Meet others like yourself: Spend more time searching for and relating to similar others
Know and protect your inherent rights (and pursue developmental rites)
Know your needs and be creative in acting on them
Fight for yourself by fighting against others’ attack on you
Continue to look to the majority or others to change so that you can feel better

Thriver Stage: Developing your own unique, positive, and complex identity, power, and perspective
Continue to validate more of “the whole package” of you: Participate in more things that are centered on your values, needs, dreams, & strengths
Seek more internal and external integration:  Live less compartmentalized; life is not “either-or.” Develop all aspects of yourself simultaneously and/or sequentially
Come to terms what is and what cannot be (for example, not all choices are possible) & what you don’t know (that is, let go of false hopes, unsolvable agendas; see ambiguities)
Grieve losses & “impossible selves”: Acknowledge what you lost or cannot have, adapt by focusing on your needs, be creative in adjusting, and reinvest with new wisdom
Use your self-knowledge and wisdom to make choices for you
Decide which norms or beliefs fit you and are essential to your survival and growth: Live by your own self-informed norms, ethics, values, virtues, and goals
Dream realistically, but dream and dream creatively.
Develop more emotional, physical, and verbal self-defense: Strengthen confidence in supporting yourself in the face of attack, focusing on validating yourself and being open to understanding versus allowing others to violate your space and/or trying to change their mind to feel safe or powerful
Develop internal strength: Look inside for support/validation when others cannot
Grant autonomy to others but be responsible for protecting self, boundaries, and rights
Find and enjoy many communities and affiliations that represent as many aspects of you
Diversify your experiences, relationships, and communities to expand knowledge, self, and support: Look beyond binaries and “good” and “bad”
Realize you can’t “fit in” anywhere truly, live autonomously with others
See and enjoy more of the ambiguities, paradoxes, and complexities of you, others, & life: Appreciate not knowing (that is, explore the unknown—terrifying but exciting because you trust you can support yourself enough through it)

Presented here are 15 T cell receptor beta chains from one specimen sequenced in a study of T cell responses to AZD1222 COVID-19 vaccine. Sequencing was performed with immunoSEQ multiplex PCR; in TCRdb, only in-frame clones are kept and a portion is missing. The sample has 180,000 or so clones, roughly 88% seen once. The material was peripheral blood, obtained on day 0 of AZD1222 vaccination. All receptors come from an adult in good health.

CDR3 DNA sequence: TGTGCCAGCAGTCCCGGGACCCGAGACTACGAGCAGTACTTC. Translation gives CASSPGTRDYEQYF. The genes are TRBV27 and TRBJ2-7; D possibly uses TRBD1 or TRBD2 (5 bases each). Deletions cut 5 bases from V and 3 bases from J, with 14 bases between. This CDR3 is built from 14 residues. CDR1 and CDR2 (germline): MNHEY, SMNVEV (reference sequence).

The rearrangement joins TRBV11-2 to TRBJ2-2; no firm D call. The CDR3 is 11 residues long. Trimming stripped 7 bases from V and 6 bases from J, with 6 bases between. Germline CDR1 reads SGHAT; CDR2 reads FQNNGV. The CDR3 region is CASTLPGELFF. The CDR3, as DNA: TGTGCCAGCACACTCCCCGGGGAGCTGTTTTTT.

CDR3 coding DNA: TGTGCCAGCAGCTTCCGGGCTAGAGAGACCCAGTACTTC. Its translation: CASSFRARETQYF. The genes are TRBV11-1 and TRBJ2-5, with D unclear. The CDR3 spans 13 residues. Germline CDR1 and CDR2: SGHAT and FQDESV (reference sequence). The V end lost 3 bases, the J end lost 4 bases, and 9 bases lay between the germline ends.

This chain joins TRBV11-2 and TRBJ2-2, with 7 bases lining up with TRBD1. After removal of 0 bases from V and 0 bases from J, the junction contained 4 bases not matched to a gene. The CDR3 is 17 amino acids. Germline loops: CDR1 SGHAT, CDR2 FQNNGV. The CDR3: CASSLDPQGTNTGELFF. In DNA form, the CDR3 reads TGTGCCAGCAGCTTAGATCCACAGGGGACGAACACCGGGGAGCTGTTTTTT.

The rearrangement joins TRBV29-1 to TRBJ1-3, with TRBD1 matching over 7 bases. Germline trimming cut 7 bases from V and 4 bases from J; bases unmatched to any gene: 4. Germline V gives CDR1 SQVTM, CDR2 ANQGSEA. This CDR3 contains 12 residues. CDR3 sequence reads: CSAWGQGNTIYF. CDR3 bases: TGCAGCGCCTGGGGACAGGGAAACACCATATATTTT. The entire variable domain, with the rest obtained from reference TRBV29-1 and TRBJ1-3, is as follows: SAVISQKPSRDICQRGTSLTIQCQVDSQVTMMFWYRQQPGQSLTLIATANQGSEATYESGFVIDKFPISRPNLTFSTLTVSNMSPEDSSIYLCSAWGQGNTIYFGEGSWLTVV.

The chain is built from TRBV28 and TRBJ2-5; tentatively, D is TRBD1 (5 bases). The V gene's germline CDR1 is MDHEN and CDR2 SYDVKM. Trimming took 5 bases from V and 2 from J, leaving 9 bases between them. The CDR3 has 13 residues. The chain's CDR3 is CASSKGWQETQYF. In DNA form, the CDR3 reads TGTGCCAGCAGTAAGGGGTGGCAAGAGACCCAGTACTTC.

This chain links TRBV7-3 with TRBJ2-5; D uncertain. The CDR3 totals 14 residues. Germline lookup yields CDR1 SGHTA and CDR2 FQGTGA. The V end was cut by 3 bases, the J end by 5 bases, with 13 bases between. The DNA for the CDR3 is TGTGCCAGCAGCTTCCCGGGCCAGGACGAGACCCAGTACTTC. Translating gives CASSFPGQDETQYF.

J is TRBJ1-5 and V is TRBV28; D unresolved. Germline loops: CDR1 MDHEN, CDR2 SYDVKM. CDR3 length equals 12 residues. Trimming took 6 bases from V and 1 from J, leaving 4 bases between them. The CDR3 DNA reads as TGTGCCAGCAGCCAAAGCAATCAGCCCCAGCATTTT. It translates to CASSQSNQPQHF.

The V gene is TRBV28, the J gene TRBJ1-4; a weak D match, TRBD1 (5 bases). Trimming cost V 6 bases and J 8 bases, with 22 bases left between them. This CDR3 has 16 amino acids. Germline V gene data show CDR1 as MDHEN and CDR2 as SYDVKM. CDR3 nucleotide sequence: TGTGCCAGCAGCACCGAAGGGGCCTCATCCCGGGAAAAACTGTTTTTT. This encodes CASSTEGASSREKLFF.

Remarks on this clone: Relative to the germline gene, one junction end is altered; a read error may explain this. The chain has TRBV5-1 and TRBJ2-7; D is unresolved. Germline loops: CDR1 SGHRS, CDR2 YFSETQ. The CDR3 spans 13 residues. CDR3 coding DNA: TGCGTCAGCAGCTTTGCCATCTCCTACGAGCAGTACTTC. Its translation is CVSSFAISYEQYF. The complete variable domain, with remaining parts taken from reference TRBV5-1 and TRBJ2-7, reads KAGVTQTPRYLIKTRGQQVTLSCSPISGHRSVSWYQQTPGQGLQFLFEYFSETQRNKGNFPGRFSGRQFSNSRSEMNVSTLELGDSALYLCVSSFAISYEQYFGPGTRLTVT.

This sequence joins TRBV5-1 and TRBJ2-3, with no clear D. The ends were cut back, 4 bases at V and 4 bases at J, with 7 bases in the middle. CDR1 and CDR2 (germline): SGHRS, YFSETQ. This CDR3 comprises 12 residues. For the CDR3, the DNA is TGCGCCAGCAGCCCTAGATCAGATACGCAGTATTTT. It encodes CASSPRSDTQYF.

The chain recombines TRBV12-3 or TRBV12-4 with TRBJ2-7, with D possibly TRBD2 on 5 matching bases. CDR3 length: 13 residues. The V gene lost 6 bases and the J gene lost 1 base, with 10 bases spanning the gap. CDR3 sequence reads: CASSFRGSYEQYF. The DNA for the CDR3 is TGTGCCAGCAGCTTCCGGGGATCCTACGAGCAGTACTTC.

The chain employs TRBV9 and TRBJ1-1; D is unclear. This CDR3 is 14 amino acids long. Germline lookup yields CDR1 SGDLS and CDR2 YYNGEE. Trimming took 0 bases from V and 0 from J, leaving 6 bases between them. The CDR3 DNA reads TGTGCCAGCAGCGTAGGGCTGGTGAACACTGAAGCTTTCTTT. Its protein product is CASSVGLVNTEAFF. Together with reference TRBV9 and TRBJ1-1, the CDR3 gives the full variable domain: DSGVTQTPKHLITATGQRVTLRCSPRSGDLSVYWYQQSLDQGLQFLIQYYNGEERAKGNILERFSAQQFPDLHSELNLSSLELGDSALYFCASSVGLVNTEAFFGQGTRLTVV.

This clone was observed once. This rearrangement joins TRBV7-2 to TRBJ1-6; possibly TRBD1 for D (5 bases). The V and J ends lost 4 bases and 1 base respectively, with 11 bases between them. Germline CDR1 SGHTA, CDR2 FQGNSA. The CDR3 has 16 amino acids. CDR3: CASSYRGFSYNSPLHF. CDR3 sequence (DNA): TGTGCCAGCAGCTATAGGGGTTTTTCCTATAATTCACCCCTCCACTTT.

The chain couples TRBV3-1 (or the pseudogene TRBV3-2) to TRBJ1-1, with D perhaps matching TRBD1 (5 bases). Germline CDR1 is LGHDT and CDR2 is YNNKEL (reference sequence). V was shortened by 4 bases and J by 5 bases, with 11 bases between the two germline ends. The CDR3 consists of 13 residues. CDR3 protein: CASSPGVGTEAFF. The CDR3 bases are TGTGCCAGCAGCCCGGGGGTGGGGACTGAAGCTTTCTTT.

Stigma has less power in your life but you see it in others and take action
Act courageously on behalf of others (that is, see the injustice and violation and take a stand): Fight for yourself and others instead of against others.

Handout developed by Lee Beckstead, Ph.D., Aspen Grove Counseling, adapted from various sources.

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It’s Spring!
It’s Spring! avatar

It finally feels like winter is over. As we move into spring and experience the changing seasons, I’ve been talking with clients about what Dr. William Doherty, psychologist and marriage therapist at the University of Minnesota, calls the Minnesota winter of marriage. He says, “I now think of long-term marriage like I think about living in my home state of Minnesota. You move into marriage in the springtime of hope, but eventually arrive at the Minnesota winter, with its cold and darkness. Many of us are tempted to give up and move south at this point, not realizing that maybe we’ve hit a rough spot in a marriage that’s actually above average. The problem with giving up, of course, is that our next marriage will enter its own winter at some point. So do we just keep moving on, or do we make our stand now–with this person, in this season?”As the days get warmer and longer, I hope you enjoy this hopeful season. I encourage you to consider the possibility of growth and change with so many reminders all around.

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Guidelines for Successful Conflict Resolution
Guidelines for Successful Conflict Resolution avatar


Normalize conflict and don’t view it as a sign of impending doom or dysfunction in your relationship. It’s natural for all couples to have disagreements, even those deeply in love and closely compatible.

Early in the process of forming an intimate or committed relationship, consciously agree upon a set of mutually agreeable guidelines for fair fighting – use the following list or make your own.

As your relationship evolves, periodically review your fair-fighting guidelines and recommit or negotiate modifications. Don’t wait until you face a serious conflict to discover your rules have become outdated!

Designate a “fighting place” that is mutually agreed upon in advance. It’s best if this place is NOT the bedroom or any place that is associated with special/shared/intimate activities.

Create daily routines where you “earn points” with the other by emotionally or physically connecting (examples: showing interest in the other’s daily activities, affectionately greeting each other, enjoying a particular activity together, making plans or dreaming together, celebrating triumphs, etc.) These daily rituals soften the blow when conflicts arise.

Develop an emotional “poop detector” by not letting resentments or problems build up. Develop a ritual of meeting weekly to clear up any messes.


Try to confine yourself to one issue at a time. Chaining together a backlog of gripes can make smaller, more manageable conflicts seem unsolvable.